Claudio Fiocchi, MD, knows how much early detection matters for patients with inflammatory bowel disease. But he also knows today’s diagnostic tools generally detect the disease too late — after it has done extensive damage.
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When Dr. Fiocchi sought a new answer, he turned to the crowd.
The idea: When trying to solve a problem, two heads are better than one. Two heads mean twice the brainpower, twice the ideas. So what happens when a hundred, a thousand or even a million heads work on your problem? Your chances of getting a solution rise.
The concept is “crowdsourcing.” Because you’re reading this article online, you’ve probably experienced crowdsourcing in some form or another.
For example, food company Lay’s asked fans to submit ideas for the next big potato chip flavor. Websites such as Angie’s List and Wikipedia rely on content that users create. Smartphone apps collect info from travelers to generate real-time traffic updates.
“When trying to solve a problem, two heads are better than one. So what happens when a hundred, a thousand or even a million heads work on your problem?”
Paul DiCorleto, PhD
Lerner Research Institute
But crowdsourcing can go much deeper, too. It improved disaster response efforts in the aftermath of Hurricane Sandy — helping determine the location of open gas stations with fuel and backup generators, for example.
Now, physician-scientists such as Dr. Fiocchi are learning the value of crowdsourcing for solving the toughest medical problems.
Researchers often spend years working on an idea before hitting a dead end. Then they run out of creative solutions or funding. Crowdsourcing can jump-start a research project or revive a dying one.
For example, a group of University of Washington researchers tried for years to develop an accurate structural model of an HIV-related enzyme — without success. So they challenged video gamers to produce a model using an online puzzle game called Foldit.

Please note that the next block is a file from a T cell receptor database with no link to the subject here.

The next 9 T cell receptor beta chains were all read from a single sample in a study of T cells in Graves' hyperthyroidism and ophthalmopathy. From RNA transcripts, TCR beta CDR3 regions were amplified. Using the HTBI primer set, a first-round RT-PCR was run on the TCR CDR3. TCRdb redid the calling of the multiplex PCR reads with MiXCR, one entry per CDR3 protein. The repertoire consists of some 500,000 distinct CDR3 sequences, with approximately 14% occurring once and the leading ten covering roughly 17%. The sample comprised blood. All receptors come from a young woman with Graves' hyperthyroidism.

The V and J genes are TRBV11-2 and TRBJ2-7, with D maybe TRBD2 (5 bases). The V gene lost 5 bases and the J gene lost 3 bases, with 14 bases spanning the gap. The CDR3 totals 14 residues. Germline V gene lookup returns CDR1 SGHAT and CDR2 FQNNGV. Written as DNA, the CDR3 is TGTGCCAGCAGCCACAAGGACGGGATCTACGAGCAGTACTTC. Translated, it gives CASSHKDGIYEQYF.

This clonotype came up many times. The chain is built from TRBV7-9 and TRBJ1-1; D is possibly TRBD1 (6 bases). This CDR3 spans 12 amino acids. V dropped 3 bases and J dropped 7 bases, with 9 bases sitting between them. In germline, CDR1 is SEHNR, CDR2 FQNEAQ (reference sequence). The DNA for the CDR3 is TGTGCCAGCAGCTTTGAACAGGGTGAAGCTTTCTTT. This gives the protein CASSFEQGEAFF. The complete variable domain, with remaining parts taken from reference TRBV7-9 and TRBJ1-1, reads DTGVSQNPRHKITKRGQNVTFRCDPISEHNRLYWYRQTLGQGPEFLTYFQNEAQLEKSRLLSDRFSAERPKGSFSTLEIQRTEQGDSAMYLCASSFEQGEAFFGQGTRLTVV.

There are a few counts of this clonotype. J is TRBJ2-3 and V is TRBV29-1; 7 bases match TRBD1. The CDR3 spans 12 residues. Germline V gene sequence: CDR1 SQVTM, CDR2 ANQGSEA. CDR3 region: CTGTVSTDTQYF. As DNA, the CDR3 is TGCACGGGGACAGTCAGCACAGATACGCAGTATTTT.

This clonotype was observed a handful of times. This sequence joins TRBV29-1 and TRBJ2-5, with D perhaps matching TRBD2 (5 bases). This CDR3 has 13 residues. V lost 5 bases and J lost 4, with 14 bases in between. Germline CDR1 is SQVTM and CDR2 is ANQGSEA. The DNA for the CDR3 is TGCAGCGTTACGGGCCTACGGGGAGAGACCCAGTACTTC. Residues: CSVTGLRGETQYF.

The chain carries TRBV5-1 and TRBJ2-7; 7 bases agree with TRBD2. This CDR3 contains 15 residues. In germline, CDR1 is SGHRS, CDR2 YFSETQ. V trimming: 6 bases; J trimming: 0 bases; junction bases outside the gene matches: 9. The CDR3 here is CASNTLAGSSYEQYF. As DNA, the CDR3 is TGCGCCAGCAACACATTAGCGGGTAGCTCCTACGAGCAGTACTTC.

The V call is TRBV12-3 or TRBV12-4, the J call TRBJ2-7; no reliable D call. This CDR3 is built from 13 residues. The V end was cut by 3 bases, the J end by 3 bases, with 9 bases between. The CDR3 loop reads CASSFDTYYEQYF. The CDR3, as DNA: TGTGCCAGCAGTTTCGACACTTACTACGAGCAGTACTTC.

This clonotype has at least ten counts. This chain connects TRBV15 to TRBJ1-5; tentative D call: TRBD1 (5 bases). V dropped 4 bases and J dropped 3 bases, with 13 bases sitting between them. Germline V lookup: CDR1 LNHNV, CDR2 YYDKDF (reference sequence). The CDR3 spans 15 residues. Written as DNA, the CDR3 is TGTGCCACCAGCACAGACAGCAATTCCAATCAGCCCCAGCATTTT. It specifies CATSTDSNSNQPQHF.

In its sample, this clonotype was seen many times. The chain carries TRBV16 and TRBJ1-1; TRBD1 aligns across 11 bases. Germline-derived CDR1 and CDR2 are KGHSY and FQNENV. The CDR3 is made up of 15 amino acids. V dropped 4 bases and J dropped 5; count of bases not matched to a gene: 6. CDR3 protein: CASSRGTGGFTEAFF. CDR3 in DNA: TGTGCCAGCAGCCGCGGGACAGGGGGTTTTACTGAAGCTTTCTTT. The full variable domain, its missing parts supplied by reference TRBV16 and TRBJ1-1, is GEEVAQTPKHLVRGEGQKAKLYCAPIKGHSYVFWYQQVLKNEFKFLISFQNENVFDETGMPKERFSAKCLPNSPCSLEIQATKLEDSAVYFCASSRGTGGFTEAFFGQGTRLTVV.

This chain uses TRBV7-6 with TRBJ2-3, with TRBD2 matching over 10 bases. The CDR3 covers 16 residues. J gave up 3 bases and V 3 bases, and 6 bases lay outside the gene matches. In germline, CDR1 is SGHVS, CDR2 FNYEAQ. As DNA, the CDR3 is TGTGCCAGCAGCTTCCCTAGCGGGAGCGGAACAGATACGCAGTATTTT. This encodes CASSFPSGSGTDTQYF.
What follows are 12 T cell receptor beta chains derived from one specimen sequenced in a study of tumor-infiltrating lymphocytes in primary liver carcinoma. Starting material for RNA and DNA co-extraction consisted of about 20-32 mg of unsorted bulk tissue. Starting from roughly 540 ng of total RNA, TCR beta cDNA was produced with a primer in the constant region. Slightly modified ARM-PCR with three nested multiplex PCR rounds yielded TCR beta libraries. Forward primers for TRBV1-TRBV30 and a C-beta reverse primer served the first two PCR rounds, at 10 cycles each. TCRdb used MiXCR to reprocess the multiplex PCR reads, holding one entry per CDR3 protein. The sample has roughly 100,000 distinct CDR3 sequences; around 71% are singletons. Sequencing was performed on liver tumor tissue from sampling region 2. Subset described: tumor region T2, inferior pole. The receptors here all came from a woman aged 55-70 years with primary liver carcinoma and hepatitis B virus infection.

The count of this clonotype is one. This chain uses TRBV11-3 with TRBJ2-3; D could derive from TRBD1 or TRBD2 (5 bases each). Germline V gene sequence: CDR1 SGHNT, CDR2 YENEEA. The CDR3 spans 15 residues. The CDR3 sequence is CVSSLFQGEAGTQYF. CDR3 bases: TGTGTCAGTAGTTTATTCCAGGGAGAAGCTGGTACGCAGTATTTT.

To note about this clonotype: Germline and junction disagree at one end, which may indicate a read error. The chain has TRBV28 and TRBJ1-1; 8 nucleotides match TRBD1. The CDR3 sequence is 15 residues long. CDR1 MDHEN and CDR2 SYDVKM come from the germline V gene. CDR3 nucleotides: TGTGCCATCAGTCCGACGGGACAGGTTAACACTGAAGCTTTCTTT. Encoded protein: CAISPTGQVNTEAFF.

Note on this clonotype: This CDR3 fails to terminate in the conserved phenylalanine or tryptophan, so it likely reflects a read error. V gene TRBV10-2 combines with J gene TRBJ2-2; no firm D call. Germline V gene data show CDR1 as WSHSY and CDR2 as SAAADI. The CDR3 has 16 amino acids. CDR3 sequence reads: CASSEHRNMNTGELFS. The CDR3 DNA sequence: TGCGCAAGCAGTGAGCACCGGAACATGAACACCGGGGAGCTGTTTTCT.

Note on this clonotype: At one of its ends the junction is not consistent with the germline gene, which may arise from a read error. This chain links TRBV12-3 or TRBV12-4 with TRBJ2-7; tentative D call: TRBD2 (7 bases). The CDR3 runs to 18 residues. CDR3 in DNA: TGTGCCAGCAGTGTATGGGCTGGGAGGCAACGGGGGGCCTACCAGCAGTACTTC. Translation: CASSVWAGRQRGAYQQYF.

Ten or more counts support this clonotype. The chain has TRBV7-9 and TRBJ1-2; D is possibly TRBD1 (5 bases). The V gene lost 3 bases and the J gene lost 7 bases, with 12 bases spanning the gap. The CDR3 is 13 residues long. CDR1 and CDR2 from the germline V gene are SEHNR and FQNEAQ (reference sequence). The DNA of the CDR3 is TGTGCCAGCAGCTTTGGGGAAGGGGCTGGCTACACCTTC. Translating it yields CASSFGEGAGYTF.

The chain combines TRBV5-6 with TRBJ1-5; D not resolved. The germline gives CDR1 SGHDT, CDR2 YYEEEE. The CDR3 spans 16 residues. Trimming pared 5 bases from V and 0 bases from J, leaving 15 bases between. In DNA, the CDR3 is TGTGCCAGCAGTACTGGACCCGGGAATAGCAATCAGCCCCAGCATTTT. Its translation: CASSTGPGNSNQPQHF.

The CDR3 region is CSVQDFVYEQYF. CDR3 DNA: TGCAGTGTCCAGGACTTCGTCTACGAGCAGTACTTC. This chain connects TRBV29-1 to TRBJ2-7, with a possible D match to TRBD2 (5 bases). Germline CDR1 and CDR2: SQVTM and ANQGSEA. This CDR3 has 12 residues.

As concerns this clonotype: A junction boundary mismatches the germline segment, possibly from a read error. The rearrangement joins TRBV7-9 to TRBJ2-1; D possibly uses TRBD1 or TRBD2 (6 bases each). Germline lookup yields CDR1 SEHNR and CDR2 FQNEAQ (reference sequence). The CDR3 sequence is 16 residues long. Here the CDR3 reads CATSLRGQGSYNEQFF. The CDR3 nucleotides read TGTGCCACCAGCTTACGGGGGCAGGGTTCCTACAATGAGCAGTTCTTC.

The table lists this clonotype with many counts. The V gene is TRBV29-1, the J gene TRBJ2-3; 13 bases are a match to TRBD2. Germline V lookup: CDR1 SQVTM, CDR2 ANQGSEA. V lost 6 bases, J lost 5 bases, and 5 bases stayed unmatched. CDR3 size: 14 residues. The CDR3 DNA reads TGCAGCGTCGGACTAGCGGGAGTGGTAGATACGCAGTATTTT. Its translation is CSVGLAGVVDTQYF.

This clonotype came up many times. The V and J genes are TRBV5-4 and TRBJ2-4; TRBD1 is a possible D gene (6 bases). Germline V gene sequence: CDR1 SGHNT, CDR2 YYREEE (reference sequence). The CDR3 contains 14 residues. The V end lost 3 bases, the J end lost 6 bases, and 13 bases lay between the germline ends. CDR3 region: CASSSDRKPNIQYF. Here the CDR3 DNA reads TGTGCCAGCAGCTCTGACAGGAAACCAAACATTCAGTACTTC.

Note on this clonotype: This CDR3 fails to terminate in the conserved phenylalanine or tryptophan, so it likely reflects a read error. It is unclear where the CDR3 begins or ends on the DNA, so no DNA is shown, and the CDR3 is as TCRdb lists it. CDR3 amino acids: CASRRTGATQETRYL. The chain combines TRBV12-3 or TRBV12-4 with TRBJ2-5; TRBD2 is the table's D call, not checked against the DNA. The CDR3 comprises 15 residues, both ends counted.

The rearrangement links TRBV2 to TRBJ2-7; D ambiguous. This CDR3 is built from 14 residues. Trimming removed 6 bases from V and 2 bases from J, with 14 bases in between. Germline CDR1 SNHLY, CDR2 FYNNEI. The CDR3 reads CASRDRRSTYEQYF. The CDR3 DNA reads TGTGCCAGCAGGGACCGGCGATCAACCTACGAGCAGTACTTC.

After only three weeks, gamers made significant progress in solving the enzyme’s intricate structural patterns. Their results could help researchers understand how HIV multiplies in cells. All it took was a new way of approaching the problem — and a new set of minds working on it.
In 2011, Cleveland Clinic became the first medical institution to partner with InnoCentive. The company provides a platform for crowdsourcing medical and research problems.
Here’s how it works: Physicians and scientists post their most perplexing problems online. Then people use the InnoCentive platform to submit solutions for a potential cash prize. To date, more than 4,000 “solvers” from around the world have participated in these challenges. More important, they have solved several of them.
Dr. Fiocchi’s inflammatory bowel disease (IBD) dilemma is one of them. Currently, diagnosis routinely involves a biopsy of gut tissue. Doctors obtain the tissue through an uncomfortable endoscopic procedure. That comes with two problems. First, it’s invasive for patients. Second, it often does not detect the disease until later stages, when damage is already building up. So Dr. Fiocchi asked solvers to focus on new approaches to early detection.
The winning solution combines information about the four major contributing factors for IBD: environment, genomics, immune response and intestinal bacteria. Dr. Fiocchi believes this approach could help doctors diagnose patients early enough to help them make lifestyle changes before damage occurs. Patients could delay or even prevent a lifetime of painful symptoms.
Dr. Fiocchi received many bright ideas, but this one rose to the top. The solver received a cash prize and is now working with him to design a possible clinical trial. In the long term, patients likely will benefit from multiple people — with the right incentive — approaching a problem with entirely fresh perspectives.
That’s the power of the crowd.
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